2 unusual destinations for cocktails in Los Angeles

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At Library Bar
PHOTO BY VIRGINIA MILLER

Due to proximity, many of us find ourselves in LA often. Though the cocktail scene finally began to mature there a couple years ago, it's difficult to find something different than what we've long seen in our own city. Here are two cocktail stops (one bar, one Mexican restaurant) offering something memorable for your next jaunt down to the City of Angels. Tlapazola is a humble, mid-range Mexican restaurant in West LA, with a second location in Venice. The food is stand-out on its own, prepared with care, a step above with Oaxacan moles and French cooking technique.

I was particularly impressed with the cocktails, which I didn't even come here for. I heard they had a broad tequila selection (they do), but their cocktails are shockingly creative. There's a tiny bar with no seating at the front of the restaurant, hardly a showcase for their drinks.

Ron-Chata ($9) is creamy with Whalers white rum, Kraken spiced rum, and Tres Leches triple-cream liqueur. A house cinnamon syrup adds spice, fruity notes come from prickly pear puree, and caramelized walnut delivers contrasting crunch.

Tlapazola ($10), the house drink, is made with Joya azul mezcal reposado, agave nectar, lime juice and old fashioned bitters. Cilantro adds an herbal tinge, while their own black mole adds heat, texture and meatiness. Further intrigue is added with a spritz of Pechuga mezcal mist, a favorite mezcal from Del Maguey.

I only regret not being able to try more Tlapazola cocktails.

Elsewhere in the metropolis -- and not to be confused with downtown LA’s Library Bar (a pleasantly casual, book-lined hang-out, though not memorable on the drink front) -- the Library Bar, hidden off the back of the Hollywood Roosevelt Hotel’s lobby, makes about the best cocktails I’ve ever had in LA (alongside the molecular creativity of The Bazaar).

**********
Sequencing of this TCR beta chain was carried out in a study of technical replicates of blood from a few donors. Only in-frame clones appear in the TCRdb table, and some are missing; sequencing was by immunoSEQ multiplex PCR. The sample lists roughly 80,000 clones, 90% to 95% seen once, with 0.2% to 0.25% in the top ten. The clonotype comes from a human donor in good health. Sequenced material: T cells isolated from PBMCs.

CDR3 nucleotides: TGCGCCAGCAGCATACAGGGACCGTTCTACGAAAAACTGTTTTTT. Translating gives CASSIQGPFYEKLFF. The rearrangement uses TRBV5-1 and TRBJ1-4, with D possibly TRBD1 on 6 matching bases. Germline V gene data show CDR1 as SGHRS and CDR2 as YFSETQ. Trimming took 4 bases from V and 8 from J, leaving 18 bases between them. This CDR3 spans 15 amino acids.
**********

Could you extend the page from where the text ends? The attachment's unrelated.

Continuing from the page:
A surprising respite off the jarring, touristy Hollywood Boulevard across from Grauman’s Chinese Theater, it’s a one-bartender show on any given night. This means you will wait for a drink, but it is worth it.

A farmers’ market spread of fruits, herbs and vegetables, selected daily, hints at the delights in store. There’s no menu. Tell bartender Matt Biancaniello your preferences or mood, trusting him to concoct a winner. And he will.

Though I love faux zebra bar stools and chairs, paired with sultry, brown leather couches in the mellow room, the one sour note is common in my experience at LA bars: the clientele.

Only one of a handful of people that night seemed to actually be any kind of cocktail appreciator. And he was driving home the point fairly loudly to the girls he was trying to flirt with. These women asked for a vodka tonic or some variation thereof… I couldn’t help but wish that these types would go to any of the hundreds of bars nearby that would happily serve them just such a flavorless drink, leaving this a quiet haven for cocktail aficionados and adventurous palates.

But it’s to Biancaniello’s credit that he cheerfully asked these women questions, pushing their boundaries using various herbs and white rum or gin instead of vodka. Stretching them a bit, but not too far, he did what a great bartender should do: educate and enlighten, without condescension.

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